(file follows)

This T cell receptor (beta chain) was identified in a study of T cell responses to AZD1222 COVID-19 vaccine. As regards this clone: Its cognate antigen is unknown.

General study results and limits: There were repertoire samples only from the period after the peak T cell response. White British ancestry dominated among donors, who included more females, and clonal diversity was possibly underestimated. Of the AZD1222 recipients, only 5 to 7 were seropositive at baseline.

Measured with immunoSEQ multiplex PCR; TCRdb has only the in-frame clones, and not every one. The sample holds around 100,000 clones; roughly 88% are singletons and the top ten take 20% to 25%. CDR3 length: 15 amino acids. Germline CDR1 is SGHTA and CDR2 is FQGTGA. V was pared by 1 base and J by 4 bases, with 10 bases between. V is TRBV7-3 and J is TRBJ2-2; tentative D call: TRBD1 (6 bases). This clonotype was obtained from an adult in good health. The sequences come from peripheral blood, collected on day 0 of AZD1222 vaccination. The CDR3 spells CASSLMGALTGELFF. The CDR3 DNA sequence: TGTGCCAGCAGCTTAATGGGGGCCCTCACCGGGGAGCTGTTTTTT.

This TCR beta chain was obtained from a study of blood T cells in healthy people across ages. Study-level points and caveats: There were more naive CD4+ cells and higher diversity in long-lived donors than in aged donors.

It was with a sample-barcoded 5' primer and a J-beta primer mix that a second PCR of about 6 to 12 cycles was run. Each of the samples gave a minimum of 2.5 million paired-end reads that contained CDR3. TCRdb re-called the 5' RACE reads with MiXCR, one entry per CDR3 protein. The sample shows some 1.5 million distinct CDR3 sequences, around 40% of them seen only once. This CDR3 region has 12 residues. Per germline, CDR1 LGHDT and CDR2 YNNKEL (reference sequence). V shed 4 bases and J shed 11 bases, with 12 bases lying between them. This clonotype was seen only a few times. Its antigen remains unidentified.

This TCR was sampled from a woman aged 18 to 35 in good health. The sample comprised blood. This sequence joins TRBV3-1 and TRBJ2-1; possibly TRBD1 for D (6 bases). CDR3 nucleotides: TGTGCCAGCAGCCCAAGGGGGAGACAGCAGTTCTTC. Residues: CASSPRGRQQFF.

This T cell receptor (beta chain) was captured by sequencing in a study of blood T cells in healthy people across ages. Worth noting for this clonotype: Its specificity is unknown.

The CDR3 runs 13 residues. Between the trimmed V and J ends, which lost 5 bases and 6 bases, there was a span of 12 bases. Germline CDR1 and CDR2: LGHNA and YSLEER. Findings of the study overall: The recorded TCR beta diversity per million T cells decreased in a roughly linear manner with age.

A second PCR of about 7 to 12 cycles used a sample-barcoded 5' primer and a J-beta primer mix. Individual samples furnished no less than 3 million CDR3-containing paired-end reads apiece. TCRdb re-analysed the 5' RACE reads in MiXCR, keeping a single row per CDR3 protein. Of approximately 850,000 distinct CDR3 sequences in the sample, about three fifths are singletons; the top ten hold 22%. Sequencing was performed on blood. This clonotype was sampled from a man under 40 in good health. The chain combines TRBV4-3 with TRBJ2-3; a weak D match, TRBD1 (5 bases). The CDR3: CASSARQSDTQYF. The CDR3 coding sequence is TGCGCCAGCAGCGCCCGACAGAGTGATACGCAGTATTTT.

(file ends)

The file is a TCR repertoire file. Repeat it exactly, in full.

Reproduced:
This T cell receptor (beta chain) was identified in a study of T cell responses to AZD1222 COVID-19 vaccine. As regards this clone: Its cognate antigen is unknown.

General study results and limits: There were repertoire samples only from the period after the peak T cell response. White British ancestry dominated among donors, who included more females, and clonal diversity was possibly underestimated. Of the AZD1222 recipients, only 5 to 7 were seropositive at baseline.

Measured with immunoSEQ multiplex PCR; TCRdb has only the in-frame clones, and not every one. The sample holds around 100,000 clones; roughly 88% are singletons and the top ten take 20% to 25%. CDR3 length: 15 amino acids. Germline CDR1 is SGHTA and CDR2 is FQGTGA. V was pared by 1 base and J by 4 bases, with 10 bases between. V is TRBV7-3 and J is TRBJ2-2; tentative D call: TRBD1 (6 bases). This clonotype was obtained from an adult in good health. The sequences come from peripheral blood, collected on day 0 of AZD1222 vaccination. The CDR3 spells CASSLMGALTGELFF. The CDR3 DNA sequence: TGTGCCAGCAGCTTAATGGGGGCCCTCACCGGGGAGCTGTTTTTT.

This TCR beta chain was obtained from a study of blood T cells in healthy people across ages. Study-level points and caveats: There were more naive CD4+ cells and higher diversity in long-lived donors than in aged donors.

It was with a sample-barcoded 5' primer and a J-beta primer mix that a second PCR of about 6 to 12 cycles was run. Each of the samples gave a minimum of 2.5 million paired-end reads that contained CDR3. TCRdb re-called the 5' RACE reads with MiXCR, one entry per CDR3 protein. The sample shows some 1.5 million distinct CDR3 sequences, around 40% of them seen only once. This CDR3 region has 12 residues. Per germline, CDR1 LGHDT and CDR2 YNNKEL (reference sequence). V shed 4 bases and J shed 11 bases, with 12 bases lying between them. This clonotype was seen only a few times. Its antigen remains unidentified.

This TCR was sampled from a woman aged 18 to 35 in good health. The sample comprised blood. This sequence joins TRBV3-1 and TRBJ2-1; possibly TRBD1 for D (6 bases). CDR3 nucleotides: TGTGCCAGCAGCCCAAGGGGGAGACAGCAGTTCTTC. Residues: CASSPRGRQQFF.

This T cell receptor (beta chain) was captured by sequencing in a study of blood T cells in healthy people across ages. Worth noting for this clonotype: Its specificity is unknown.

The CDR3 runs 13 residues. Between the trimmed V and J ends, which lost 5 bases and 6 bases, there was a span of 12 bases. Germline CDR1 and CDR2: LGHNA and YSLEER. Findings of the study overall: The recorded TCR beta diversity per million T cells decreased in a roughly linear manner with age.

A second PCR of about 7 to 12 cycles used a sample-barcoded 5' primer and a J-beta primer mix. Individual samples furnished no less than 3 million CDR3-containing paired-end reads apiece. TCRdb re-analysed the 5' RACE reads in MiXCR, keeping a single row per CDR3 protein. Of approximately 850,000 distinct CDR3 sequences in the sample, about three fifths are singletons; the top ten hold 22%. Sequencing was performed on blood. This clonotype was sampled from a man under 40 in good health. The chain combines TRBV4-3 with TRBJ2-3; a weak D match, TRBD1 (5 bases). The CDR3: CASSARQSDTQYF. The CDR3 coding sequence is TGCGCCAGCAGCGCCCGACAGAGTGATACGCAGTATTTT.